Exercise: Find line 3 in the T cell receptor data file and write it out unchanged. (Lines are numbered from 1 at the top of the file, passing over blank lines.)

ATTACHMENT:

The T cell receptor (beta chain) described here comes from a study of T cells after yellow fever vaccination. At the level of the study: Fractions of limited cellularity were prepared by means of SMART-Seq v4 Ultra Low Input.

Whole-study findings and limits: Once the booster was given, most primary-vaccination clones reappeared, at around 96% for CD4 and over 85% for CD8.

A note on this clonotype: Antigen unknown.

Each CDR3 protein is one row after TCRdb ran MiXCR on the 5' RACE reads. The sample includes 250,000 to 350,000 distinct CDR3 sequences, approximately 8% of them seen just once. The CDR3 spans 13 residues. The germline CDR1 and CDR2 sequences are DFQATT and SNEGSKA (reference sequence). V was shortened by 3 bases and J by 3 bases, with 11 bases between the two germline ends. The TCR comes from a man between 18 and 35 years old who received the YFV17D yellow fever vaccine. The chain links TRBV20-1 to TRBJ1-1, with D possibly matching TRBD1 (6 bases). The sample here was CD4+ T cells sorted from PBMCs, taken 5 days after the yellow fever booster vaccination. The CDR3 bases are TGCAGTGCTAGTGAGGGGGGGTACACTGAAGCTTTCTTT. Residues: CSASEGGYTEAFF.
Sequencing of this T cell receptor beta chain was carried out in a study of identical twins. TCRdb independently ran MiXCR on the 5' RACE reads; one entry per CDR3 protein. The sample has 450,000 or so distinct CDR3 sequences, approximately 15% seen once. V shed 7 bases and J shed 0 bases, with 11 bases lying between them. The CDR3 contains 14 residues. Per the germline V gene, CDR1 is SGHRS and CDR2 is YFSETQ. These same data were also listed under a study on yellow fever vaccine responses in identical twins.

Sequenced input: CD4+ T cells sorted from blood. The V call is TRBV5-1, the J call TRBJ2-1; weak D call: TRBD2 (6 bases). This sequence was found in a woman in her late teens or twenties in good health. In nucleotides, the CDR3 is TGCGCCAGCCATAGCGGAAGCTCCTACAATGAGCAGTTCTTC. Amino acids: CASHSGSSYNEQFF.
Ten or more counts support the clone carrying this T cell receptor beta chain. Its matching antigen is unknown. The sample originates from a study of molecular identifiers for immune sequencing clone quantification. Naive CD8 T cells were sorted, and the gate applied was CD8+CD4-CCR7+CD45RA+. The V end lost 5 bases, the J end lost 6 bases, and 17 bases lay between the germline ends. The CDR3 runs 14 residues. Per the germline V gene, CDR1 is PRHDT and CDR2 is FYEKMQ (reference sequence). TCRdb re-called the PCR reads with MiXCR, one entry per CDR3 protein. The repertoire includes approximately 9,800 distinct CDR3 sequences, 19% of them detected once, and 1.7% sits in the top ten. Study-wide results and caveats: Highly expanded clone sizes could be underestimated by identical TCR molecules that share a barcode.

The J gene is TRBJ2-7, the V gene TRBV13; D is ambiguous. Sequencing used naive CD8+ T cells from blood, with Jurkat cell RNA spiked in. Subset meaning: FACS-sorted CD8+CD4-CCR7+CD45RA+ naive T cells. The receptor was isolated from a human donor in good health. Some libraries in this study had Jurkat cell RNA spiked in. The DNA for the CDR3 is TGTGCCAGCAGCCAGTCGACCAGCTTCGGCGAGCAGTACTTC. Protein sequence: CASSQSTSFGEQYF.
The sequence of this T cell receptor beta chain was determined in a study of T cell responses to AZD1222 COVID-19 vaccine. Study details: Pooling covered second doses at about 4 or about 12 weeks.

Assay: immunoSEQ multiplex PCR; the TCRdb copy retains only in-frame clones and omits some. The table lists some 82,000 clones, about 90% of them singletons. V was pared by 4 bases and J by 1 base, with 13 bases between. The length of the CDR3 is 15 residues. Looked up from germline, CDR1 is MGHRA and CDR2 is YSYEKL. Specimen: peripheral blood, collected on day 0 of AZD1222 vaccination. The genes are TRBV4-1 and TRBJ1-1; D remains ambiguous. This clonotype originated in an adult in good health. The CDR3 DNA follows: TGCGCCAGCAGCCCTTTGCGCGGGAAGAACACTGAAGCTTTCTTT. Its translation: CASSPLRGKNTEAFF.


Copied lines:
A note on this clonotype: Antigen unknown.